The Internet is critical to the future of marketing because it provides a looking glass into the knowledge class of postindustrial societies. In part one, we discussed who the knowledge class is and two of the Internet's three organizing principles -- egalitarianism and elitism. In part two, we tackled efficiency. Today, we'll look at what kinds of communications will be effective.
What Works? Empowerment and Listening
Empowerment works. It works better than entertainment. According to the Institute for the Future in Menlo Park, CA, there's a subset of consumers who are hungry for information they can use to get the best results from shopping, researching, comparing, customizing, negotiating, and all the other tasks along the consuming dimension of everyday life.
Content alone won't cut it. Unlike other modes of communications, computers can also accomplish tasks. Enabling the user to become useful, to accomplish a task, to fulfill an intention is the key to making an online experience successful. In contrast, most offline marketing employs entertainment to engage a passive consumer.
Task-oriented empowerment cannot, of course, occur in the entertainment media of TV and print. The theater of online operations instead consists of all the idiosyncratic business processes by which companies do real things: qualify leads, sell products, fulfill orders, and service customers. The digital job is to take two or more of these processes and re-engineer them through a Web interface. This must be done in a way that the benefit to the user exceeds her expenditure of time and attention.
Put the user in the driver's seat of some human/machine interaction, and get something accomplished there. It's just not clear agencies or media want to go there -- or whether they can get there if they do. Regardless, empowerment is the first thing that works online.
The second thing that works online is listening. Web users are talkative. Research conducted by RoperASW for Burson-Marsteller documents that the Internet attracts a disproportionately high percentage of influentials, people who eagerly and frequently share their opinions in public venues and private networks. Just over 8 percent of the U.S. online population, they share their opinions with four times as many people and twice as often. This gives them an effective reach of eight times their number.
Some may remember a book from a few years back, "The Cluetrain Manifesto," by Internet bad boy Christopher Locke and company. Speaking for all opinionated consumers who are ready and eager to share their opinions with companies whose products and services they use, this manifesto called on companies to listen.
Some do just that. Procter & Gamble's new corporate Web site invites consumers to participate in product development and try out new offerings. The manager of the site's overhaul put P&G's point of view in simple but dramatic terms: "Procter & Gamble was the biggest shouter in the 20th century. We want to be the best listener in the 21st." Pepsi is also traveling that road.
Tools for listening are being developed. They go well beyond online surveys and focus groups. We now have first-generation applications that turn open-ended comment into numbers and process incoming email into FAQ files. There are tools that turn multi-user discussions into schematic maps showing who's talking about what, how often, and to whom. Some tools put human minds to work inside simulated market mechanisms so collective human decision making can be harnessed to configure product attributes and the prices people would pay for those products.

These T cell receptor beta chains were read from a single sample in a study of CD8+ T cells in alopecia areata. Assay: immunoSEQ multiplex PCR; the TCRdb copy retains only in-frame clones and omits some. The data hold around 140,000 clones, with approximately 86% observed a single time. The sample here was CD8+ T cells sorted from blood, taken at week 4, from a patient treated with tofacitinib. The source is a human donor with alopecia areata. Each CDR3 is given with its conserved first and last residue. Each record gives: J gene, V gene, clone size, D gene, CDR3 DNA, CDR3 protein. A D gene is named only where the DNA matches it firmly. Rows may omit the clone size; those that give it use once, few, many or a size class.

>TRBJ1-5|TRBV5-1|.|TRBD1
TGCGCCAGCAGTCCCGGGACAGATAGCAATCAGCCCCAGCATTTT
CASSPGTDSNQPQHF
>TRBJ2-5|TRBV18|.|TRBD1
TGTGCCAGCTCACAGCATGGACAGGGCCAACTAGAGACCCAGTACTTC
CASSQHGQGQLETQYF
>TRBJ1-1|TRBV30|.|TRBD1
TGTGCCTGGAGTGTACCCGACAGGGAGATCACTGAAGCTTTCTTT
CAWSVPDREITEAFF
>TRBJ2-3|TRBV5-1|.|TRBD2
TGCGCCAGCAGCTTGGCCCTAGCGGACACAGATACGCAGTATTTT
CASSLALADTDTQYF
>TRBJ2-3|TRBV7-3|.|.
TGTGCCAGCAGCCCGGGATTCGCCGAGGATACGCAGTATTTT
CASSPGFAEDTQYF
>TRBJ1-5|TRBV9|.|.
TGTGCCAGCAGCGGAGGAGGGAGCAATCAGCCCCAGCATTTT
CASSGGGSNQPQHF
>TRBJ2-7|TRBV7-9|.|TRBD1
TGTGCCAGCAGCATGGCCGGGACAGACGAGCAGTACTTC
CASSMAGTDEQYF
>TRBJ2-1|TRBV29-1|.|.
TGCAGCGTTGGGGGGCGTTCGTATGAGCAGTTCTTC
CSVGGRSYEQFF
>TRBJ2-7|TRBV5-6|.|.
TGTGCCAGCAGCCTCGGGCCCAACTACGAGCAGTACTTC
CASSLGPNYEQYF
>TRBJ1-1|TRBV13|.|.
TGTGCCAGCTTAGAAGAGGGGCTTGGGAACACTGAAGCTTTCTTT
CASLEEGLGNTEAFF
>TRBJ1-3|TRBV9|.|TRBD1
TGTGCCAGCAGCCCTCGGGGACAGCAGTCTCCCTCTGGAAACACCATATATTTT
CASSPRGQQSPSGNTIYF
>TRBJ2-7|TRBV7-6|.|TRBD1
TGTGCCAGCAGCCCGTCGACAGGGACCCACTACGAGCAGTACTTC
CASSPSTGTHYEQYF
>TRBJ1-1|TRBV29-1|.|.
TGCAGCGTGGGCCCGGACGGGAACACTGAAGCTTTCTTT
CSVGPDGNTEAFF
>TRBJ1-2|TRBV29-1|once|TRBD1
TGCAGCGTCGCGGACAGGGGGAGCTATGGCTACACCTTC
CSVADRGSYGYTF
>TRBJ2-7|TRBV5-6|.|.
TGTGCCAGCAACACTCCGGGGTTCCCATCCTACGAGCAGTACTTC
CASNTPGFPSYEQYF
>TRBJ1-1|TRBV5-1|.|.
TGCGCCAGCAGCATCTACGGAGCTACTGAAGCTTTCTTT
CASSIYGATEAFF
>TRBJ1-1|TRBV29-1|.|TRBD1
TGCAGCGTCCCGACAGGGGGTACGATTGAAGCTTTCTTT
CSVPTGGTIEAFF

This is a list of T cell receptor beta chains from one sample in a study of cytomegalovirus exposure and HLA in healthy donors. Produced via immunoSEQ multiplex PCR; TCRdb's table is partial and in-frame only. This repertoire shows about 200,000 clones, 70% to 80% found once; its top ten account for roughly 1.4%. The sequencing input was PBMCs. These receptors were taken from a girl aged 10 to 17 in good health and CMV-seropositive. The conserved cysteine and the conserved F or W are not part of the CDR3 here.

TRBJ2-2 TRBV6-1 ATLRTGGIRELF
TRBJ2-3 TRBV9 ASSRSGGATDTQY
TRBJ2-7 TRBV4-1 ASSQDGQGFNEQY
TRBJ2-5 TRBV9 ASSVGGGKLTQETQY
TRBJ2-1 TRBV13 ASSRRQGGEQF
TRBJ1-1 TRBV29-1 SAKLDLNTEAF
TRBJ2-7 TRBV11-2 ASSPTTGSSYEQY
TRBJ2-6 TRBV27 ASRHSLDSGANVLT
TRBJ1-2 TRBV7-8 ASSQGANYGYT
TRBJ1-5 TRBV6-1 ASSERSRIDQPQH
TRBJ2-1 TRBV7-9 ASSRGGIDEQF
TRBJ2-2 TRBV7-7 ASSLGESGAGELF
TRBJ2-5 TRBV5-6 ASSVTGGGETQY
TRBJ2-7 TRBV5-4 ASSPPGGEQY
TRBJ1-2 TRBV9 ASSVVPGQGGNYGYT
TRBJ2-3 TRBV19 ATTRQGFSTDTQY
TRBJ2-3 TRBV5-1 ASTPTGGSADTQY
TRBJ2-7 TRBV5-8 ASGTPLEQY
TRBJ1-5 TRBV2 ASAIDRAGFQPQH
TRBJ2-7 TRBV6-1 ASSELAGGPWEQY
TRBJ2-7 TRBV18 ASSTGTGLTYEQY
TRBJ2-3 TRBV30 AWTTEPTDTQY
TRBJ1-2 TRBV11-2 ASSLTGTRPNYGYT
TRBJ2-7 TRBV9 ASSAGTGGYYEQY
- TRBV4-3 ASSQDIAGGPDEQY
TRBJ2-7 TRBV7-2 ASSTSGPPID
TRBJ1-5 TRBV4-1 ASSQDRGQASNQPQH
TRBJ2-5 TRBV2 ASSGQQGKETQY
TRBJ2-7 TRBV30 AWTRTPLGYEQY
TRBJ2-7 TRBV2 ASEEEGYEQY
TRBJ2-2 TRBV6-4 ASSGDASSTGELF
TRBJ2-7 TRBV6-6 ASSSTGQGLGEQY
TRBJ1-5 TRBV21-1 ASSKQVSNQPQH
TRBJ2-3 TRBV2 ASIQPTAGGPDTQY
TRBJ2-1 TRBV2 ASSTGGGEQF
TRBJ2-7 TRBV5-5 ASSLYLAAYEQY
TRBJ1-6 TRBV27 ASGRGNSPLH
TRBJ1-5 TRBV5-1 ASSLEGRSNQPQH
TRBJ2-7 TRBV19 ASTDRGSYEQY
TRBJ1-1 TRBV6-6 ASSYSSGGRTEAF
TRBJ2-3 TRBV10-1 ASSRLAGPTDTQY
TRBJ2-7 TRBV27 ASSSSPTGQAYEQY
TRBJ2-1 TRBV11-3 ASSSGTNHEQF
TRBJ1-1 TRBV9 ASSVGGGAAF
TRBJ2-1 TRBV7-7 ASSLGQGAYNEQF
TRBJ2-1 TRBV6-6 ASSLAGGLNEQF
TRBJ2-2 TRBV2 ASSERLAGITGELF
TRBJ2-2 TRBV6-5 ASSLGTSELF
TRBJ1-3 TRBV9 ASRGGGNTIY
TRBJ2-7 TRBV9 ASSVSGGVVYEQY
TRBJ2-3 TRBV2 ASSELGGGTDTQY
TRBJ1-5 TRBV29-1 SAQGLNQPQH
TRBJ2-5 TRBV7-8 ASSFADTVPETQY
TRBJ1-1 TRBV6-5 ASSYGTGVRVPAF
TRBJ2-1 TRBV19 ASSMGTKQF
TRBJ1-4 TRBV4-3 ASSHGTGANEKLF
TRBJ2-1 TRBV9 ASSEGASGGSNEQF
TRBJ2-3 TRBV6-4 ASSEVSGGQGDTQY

Advanced listening is the path to co-evolution. It's a desired end state in which a company and its customers swap information over time, starting all the way upstream at product research and development and ending all the way downstream with loyalty and lifetime value.
Egalitarianism, elitism, and efficiency are values around which the Internet was built. Two communications tactics that will work there are empowerment and listening. The reason to understand any of that is the Internet is an opportunity to create two-way communications with a highly influential socioeconomic stratum for the first time.
That's the opportunity.
The challenge is when we look into the glass, we'll find it's a mirror. The knowledge stratum we're looking at is ourselves.
People like us create and produce most communications activity in U.S. business. We could make it our business to organize two-way communications with the knowledge society. The question is, whose side will we be on? Will we embrace the historical reality of an emergent knowledge stratum, or shall we continue to act as if the Internet were just another channel, and only that?
We're busy making the Internet just another channel. The more successful we are at that, the less important it becomes. At the same time, history happens. We shouldn't hide from it.
I presented one version of history here. It explains why the Internet is more than just another channel. You may think the Internet is important for other reasons. What's essential is that we all continue to ask key questions. We owe that much to our clients and our agencies. The fact we're no longer irrationally exuberant and duped by pie-in-the-sky paradigms does not let us off the hook.
Find and tackle what's important.
Adapted from Len's keynote at the Jupiter/IAB 2002 Advertising Forum.
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